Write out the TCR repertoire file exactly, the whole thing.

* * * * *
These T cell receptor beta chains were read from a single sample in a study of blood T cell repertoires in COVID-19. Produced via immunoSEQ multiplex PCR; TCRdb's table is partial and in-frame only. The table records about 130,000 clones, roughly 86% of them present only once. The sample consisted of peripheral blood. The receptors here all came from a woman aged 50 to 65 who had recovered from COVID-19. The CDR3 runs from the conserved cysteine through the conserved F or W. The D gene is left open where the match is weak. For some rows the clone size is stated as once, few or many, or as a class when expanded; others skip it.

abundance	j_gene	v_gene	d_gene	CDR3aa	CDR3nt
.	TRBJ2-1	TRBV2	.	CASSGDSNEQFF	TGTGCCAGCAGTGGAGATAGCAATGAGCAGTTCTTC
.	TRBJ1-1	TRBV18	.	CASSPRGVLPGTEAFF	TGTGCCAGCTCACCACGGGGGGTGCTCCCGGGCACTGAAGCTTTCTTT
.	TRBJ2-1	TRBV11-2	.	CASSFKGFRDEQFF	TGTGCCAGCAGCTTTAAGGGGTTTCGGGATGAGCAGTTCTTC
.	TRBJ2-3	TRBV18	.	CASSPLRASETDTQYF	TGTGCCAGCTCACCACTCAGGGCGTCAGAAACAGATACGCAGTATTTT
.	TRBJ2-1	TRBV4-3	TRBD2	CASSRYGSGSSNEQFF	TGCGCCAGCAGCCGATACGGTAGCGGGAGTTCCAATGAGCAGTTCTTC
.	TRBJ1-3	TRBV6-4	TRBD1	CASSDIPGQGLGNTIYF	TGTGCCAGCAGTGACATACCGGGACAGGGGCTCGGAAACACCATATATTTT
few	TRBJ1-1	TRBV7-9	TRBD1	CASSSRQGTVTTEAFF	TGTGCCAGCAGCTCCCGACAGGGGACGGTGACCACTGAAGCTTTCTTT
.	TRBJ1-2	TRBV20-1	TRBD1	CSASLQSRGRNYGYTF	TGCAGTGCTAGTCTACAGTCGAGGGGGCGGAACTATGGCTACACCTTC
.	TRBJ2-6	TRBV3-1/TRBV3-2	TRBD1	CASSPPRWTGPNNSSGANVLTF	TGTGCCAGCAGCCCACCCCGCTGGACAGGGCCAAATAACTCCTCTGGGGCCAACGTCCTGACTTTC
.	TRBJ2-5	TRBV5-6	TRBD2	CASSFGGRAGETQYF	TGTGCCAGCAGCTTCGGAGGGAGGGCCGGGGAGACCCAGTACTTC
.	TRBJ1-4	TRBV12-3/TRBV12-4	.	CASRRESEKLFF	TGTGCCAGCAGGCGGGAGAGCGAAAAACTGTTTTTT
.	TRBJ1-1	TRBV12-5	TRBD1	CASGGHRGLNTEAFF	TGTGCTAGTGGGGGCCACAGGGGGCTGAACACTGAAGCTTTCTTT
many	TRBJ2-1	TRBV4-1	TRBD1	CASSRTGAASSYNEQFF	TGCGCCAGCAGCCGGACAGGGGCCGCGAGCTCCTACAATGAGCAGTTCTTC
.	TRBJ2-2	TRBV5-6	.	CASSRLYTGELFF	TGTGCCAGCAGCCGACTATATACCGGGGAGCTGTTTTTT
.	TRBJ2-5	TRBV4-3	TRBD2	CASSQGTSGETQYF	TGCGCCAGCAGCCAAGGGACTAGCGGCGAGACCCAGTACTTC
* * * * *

These T cell receptor beta chains were read from a single sample in a study of blood T cell repertoires in COVID-19. Produced via immunoSEQ multiplex PCR; TCRdb's table is partial and in-frame only. The table records about 130,000 clones, roughly 86% of them present only once. The sample consisted of peripheral blood. The receptors here all came from a woman aged 50 to 65 who had recovered from COVID-19. The CDR3 runs from the conserved cysteine through the conserved F or W. The D gene is left open where the match is weak. For some rows the clone size is stated as once, few or many, or as a class when expanded; others skip it.

abundance	j_gene	v_gene	d_gene	CDR3aa	CDR3nt
.	TRBJ2-1	TRBV2	.	CASSGDSNEQFF	TGTGCCAGCAGTGGAGATAGCAATGAGCAGTTCTTC
.	TRBJ1-1	TRBV18	.	CASSPRGVLPGTEAFF	TGTGCCAGCTCACCACGGGGGGTGCTCCCGGGCACTGAAGCTTTCTTT
.	TRBJ2-1	TRBV11-2	.	CASSFKGFRDEQFF	TGTGCCAGCAGCTTTAAGGGGTTTCGGGATGAGCAGTTCTTC
.	TRBJ2-3	TRBV18	.	CASSPLRASETDTQYF	TGTGCCAGCTCACCACTCAGGGCGTCAGAAACAGATACGCAGTATTTT
.	TRBJ2-1	TRBV4-3	TRBD2	CASSRYGSGSSNEQFF	TGCGCCAGCAGCCGATACGGTAGCGGGAGTTCCAATGAGCAGTTCTTC
.	TRBJ1-3	TRBV6-4	TRBD1	CASSDIPGQGLGNTIYF	TGTGCCAGCAGTGACATACCGGGACAGGGGCTCGGAAACACCATATATTTT
few	TRBJ1-1	TRBV7-9	TRBD1	CASSSRQGTVTTEAFF	TGTGCCAGCAGCTCCCGACAGGGGACGGTGACCACTGAAGCTTTCTTT
.	TRBJ1-2	TRBV20-1	TRBD1	CSASLQSRGRNYGYTF	TGCAGTGCTAGTCTACAGTCGAGGGGGCGGAACTATGGCTACACCTTC
.	TRBJ2-6	TRBV3-1/TRBV3-2	TRBD1	CASSPPRWTGPNNSSGANVLTF	TGTGCCAGCAGCCCACCCCGCTGGACAGGGCCAAATAACTCCTCTGGGGCCAACGTCCTGACTTTC
.	TRBJ2-5	TRBV5-6	TRBD2	CASSFGGRAGETQYF	TGTGCCAGCAGCTTCGGAGGGAGGGCCGGGGAGACCCAGTACTTC
.	TRBJ1-4	TRBV12-3/TRBV12-4	.	CASRRESEKLFF	TGTGCCAGCAGGCGGGAGAGCGAAAAACTGTTTTTT
.	TRBJ1-1	TRBV12-5	TRBD1	CASGGHRGLNTEAFF	TGTGCTAGTGGGGGCCACAGGGGGCTGAACACTGAAGCTTTCTTT
many	TRBJ2-1	TRBV4-1	TRBD1	CASSRTGAASSYNEQFF	TGCGCCAGCAGCCGGACAGGGGCCGCGAGCTCCTACAATGAGCAGTTCTTC
.	TRBJ2-2	TRBV5-6	.	CASSRLYTGELFF	TGTGCCAGCAGCCGACTATATACCGGGGAGCTGTTTTTT
.	TRBJ2-5	TRBV4-3	TRBD2	CASSQGTSGETQYF	TGCGCCAGCAGCCAAGGGACTAGCGGCGAGACCCAGTACTTC